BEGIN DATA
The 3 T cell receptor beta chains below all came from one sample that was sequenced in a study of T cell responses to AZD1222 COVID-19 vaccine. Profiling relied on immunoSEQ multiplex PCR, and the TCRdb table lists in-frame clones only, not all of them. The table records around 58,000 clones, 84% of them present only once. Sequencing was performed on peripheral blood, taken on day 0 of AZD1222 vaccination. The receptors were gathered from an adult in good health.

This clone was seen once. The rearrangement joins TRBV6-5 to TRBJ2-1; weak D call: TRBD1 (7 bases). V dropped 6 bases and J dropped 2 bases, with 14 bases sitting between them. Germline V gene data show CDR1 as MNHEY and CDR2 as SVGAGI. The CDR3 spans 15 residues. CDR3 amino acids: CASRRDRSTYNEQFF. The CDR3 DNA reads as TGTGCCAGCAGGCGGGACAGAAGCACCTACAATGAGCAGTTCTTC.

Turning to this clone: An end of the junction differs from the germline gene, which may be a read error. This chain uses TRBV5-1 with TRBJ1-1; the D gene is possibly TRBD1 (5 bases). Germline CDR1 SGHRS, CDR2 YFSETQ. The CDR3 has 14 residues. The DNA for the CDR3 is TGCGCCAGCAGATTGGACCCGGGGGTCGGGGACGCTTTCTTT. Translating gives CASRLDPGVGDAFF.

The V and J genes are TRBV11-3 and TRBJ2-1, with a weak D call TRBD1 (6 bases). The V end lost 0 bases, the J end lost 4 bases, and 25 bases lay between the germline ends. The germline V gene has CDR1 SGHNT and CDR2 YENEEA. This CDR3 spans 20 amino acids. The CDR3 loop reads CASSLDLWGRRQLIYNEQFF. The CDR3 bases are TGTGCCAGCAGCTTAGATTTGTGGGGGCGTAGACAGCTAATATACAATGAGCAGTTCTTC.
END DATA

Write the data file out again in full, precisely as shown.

The 3 T cell receptor beta chains below all came from one sample that was sequenced in a study of T cell responses to AZD1222 COVID-19 vaccine. Profiling relied on immunoSEQ multiplex PCR, and the TCRdb table lists in-frame clones only, not all of them. The table records around 58,000 clones, 84% of them present only once. Sequencing was performed on peripheral blood, taken on day 0 of AZD1222 vaccination. The receptors were gathered from an adult in good health.

This clone was seen once. The rearrangement joins TRBV6-5 to TRBJ2-1; weak D call: TRBD1 (7 bases). V dropped 6 bases and J dropped 2 bases, with 14 bases sitting between them. Germline V gene data show CDR1 as MNHEY and CDR2 as SVGAGI. The CDR3 spans 15 residues. CDR3 amino acids: CASRRDRSTYNEQFF. The CDR3 DNA reads as TGTGCCAGCAGGCGGGACAGAAGCACCTACAATGAGCAGTTCTTC.

Turning to this clone: An end of the junction differs from the germline gene, which may be a read error. This chain uses TRBV5-1 with TRBJ1-1; the D gene is possibly TRBD1 (5 bases). Germline CDR1 SGHRS, CDR2 YFSETQ. The CDR3 has 14 residues. The DNA for the CDR3 is TGCGCCAGCAGATTGGACCCGGGGGTCGGGGACGCTTTCTTT. Translating gives CASRLDPGVGDAFF.

The V and J genes are TRBV11-3 and TRBJ2-1, with a weak D call TRBD1 (6 bases). The V end lost 0 bases, the J end lost 4 bases, and 25 bases lay between the germline ends. The germline V gene has CDR1 SGHNT and CDR2 YENEEA. This CDR3 spans 20 amino acids. The CDR3 loop reads CASSLDLWGRRQLIYNEQFF. The CDR3 bases are TGTGCCAGCAGCTTAGATTTGTGGGGGCGTAGACAGCTAATATACAATGAGCAGTTCTTC.